Florida politicians on both sides of aisle may have to quit over new law

Vacancies can then be filled by Gov. Ron DeSantis, who signed Amendment 12 into law in May

MIAMI-DADE COUNTY, Fla. – Hundreds and possibly thousands of politicians in Florida may have to step down from their elected post following a hearing in federal court on Thursday.

“The judge determined that she wanted to have a briefing from the state of Florida before making that decision,” said plaintiff’s attorney Scott Hiassen.

Judge Beth Bloom was asked to temporarily suspend the state law that implements Amendment 12, which prohibits public officials from lobbying for money during their term in office and for six years after they leave office, but she said no.

Back in February, the state legislature approved the law that implements the amendment.

Florida Gov. Ron DeSantis signed it in May and it goes into effect on Dec. 31.

“It’s putting people in positions where they have to decide between their private jobs and their public office,” said Hiassen.

Hiassen and other high profile attorneys are representing several local politicians in a lawsuit that claims Amendment 12 and the subsequent law violates the First Amendment.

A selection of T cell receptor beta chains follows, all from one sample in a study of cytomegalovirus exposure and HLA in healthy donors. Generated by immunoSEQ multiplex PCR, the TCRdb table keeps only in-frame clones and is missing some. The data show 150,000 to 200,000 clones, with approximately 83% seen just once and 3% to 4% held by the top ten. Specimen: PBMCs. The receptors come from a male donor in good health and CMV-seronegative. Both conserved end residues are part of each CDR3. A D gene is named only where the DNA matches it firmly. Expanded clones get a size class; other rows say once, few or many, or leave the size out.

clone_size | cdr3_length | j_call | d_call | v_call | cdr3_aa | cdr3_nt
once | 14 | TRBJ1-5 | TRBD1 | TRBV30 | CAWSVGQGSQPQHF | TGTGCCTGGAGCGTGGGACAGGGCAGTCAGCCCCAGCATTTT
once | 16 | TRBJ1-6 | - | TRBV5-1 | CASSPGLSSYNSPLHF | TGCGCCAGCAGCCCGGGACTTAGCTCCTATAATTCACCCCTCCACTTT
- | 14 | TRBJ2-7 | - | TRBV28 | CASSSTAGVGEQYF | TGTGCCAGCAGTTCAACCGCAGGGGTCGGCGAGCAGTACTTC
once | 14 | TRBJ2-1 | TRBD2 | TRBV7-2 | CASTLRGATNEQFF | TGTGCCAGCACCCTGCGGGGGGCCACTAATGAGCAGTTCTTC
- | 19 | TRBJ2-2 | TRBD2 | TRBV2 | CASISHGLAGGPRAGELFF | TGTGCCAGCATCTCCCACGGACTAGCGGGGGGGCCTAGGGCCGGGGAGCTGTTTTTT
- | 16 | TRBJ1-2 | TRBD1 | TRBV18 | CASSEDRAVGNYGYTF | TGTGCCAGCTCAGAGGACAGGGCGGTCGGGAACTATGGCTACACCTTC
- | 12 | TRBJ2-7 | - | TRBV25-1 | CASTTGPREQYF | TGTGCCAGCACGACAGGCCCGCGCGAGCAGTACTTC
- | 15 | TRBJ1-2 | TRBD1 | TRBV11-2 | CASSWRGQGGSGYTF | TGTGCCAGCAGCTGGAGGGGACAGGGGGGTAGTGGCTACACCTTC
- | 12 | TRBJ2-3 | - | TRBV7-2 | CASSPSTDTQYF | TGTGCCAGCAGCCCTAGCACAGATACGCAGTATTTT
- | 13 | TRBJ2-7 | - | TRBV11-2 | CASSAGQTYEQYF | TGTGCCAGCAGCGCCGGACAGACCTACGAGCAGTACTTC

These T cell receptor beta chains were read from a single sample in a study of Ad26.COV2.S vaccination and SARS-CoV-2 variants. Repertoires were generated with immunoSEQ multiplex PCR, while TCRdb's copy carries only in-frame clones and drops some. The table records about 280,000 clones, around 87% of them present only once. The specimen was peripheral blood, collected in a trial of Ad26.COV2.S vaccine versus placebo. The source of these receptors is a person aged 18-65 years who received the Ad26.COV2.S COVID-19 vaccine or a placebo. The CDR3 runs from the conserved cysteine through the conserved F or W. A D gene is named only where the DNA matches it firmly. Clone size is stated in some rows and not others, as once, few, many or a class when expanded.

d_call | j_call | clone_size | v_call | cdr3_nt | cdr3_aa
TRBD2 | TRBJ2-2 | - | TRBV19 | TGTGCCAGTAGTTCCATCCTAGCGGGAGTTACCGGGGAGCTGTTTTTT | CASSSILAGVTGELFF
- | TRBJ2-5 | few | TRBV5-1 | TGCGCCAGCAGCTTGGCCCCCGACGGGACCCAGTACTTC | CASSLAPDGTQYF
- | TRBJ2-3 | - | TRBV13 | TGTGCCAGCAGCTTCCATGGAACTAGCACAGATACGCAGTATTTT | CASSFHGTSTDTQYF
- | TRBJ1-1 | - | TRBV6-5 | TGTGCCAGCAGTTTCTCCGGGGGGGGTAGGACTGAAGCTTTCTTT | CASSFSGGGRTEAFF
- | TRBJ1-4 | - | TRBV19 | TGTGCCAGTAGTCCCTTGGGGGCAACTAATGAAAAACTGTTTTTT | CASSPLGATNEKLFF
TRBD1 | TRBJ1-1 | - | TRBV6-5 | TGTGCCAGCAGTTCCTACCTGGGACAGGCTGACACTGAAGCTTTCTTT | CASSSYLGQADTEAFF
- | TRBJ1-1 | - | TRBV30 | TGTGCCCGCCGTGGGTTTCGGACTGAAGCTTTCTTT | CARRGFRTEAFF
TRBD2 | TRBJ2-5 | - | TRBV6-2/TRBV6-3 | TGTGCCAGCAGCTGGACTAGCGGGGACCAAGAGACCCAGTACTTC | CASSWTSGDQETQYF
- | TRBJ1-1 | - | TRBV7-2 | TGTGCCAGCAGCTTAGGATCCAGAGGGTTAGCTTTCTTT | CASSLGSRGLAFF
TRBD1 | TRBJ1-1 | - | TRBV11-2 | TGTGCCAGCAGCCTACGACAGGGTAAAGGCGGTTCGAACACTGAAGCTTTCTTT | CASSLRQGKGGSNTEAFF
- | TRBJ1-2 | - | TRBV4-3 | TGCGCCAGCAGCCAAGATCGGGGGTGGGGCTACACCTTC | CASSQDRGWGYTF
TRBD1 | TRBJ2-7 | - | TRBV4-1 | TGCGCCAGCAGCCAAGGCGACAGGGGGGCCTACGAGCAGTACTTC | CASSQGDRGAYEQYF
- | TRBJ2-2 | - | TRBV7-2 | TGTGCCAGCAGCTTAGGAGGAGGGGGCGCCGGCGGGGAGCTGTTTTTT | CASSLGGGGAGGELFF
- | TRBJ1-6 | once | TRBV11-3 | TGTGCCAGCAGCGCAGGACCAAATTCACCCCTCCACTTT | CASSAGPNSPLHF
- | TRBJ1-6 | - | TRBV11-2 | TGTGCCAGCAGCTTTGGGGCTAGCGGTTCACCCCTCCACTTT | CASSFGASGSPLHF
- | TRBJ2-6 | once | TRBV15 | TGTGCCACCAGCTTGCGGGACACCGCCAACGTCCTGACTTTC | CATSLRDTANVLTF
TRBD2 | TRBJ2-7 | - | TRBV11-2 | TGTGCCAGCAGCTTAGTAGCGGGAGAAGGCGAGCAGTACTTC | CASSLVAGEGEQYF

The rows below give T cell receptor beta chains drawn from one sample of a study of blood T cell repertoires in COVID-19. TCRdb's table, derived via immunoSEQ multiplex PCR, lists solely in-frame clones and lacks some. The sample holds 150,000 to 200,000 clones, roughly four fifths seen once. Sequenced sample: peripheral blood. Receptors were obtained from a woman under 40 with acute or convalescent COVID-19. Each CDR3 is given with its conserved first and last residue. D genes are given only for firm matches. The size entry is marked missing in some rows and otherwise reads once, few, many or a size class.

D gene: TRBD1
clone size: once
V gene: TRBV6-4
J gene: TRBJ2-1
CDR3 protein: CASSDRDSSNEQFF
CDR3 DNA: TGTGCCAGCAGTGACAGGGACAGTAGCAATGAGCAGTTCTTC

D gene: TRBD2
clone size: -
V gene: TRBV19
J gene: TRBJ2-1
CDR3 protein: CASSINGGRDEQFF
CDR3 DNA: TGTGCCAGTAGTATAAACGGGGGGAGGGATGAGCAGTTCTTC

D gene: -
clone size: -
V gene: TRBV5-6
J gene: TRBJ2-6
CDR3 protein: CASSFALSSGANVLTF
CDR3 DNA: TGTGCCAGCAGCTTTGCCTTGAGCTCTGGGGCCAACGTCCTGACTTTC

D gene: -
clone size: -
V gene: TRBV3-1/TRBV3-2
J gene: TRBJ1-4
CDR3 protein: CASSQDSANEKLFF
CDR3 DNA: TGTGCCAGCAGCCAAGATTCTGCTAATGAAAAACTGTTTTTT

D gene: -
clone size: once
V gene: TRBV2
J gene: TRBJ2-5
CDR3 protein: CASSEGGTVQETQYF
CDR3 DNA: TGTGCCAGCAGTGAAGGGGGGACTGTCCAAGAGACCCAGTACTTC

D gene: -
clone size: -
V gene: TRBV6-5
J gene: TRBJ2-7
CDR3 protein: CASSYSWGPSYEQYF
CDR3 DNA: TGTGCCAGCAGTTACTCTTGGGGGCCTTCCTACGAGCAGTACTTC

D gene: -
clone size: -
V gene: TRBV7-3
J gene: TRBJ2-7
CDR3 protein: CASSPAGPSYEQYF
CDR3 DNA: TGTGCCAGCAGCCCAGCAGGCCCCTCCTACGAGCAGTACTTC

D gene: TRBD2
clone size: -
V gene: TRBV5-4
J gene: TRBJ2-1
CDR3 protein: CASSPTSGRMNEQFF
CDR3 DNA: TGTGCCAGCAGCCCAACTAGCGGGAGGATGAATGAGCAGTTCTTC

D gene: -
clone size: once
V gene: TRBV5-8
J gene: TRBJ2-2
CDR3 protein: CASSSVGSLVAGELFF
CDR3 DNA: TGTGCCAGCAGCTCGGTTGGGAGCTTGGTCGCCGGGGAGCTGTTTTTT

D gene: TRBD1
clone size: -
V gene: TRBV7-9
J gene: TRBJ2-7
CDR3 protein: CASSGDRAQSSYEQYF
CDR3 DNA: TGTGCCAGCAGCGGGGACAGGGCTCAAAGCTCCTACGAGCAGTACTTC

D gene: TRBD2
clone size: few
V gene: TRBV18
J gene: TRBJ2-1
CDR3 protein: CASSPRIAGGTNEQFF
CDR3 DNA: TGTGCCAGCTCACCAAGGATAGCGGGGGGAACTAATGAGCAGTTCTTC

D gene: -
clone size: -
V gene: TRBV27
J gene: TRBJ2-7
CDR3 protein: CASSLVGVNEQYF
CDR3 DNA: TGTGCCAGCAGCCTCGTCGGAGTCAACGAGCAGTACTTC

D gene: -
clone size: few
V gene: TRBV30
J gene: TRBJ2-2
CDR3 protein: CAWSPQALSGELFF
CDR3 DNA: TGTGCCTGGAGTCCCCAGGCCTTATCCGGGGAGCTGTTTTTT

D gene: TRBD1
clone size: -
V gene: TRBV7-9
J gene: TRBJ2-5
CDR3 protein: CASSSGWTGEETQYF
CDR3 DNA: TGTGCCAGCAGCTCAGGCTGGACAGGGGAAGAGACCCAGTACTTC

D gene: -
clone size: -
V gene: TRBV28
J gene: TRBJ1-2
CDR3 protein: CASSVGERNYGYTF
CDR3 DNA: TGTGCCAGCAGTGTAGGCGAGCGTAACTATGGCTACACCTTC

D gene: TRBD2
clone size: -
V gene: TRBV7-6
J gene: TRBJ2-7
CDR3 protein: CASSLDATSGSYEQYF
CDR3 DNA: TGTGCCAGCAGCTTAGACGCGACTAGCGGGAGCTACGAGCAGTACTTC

In court, the state’s attorney general office pointed out Amendment 12 was approved by almost 80 percent of the voters in 2018.

The state questioned the timing of the lawsuit, arguing politicians have had ample time to bring this to court but chose to wait until the last minute.

The other side argued they thought the recent special legislative session would fix some of what they call broad language in the law.

Locally, both Republicans and Democrats are fighting the new law.

Rene Garcia is currently a Miami-Dade County Commissioner and former chair of the Republican Party in Miami-Dade.

Javier Fernandez is a Democrat and currently the mayor of South Miami. He was previously a member of the Florida House of Representatives.

Miami Shores Councilwoman Crystal Wagar is also taking part in the suit.

The effects of the law are already being felt in municipalities like the shores, where Wednesday night the council had to appoint a new member after another elected official quit because of the law.

Politicians across Florida now have until the end of the year to decide if they want to continue to hold public office or keep their lobbying jobs.

Another hearing will be held on this issue on Jan. 27 at 11 a.m.


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About the Author:

In January 2017, Hatzel Vela became the first local television journalist in the country to move to Cuba and cover the island from the inside. During his time living and working in Cuba, he covered some of the most significant stories in a post-Fidel Castro Cuba.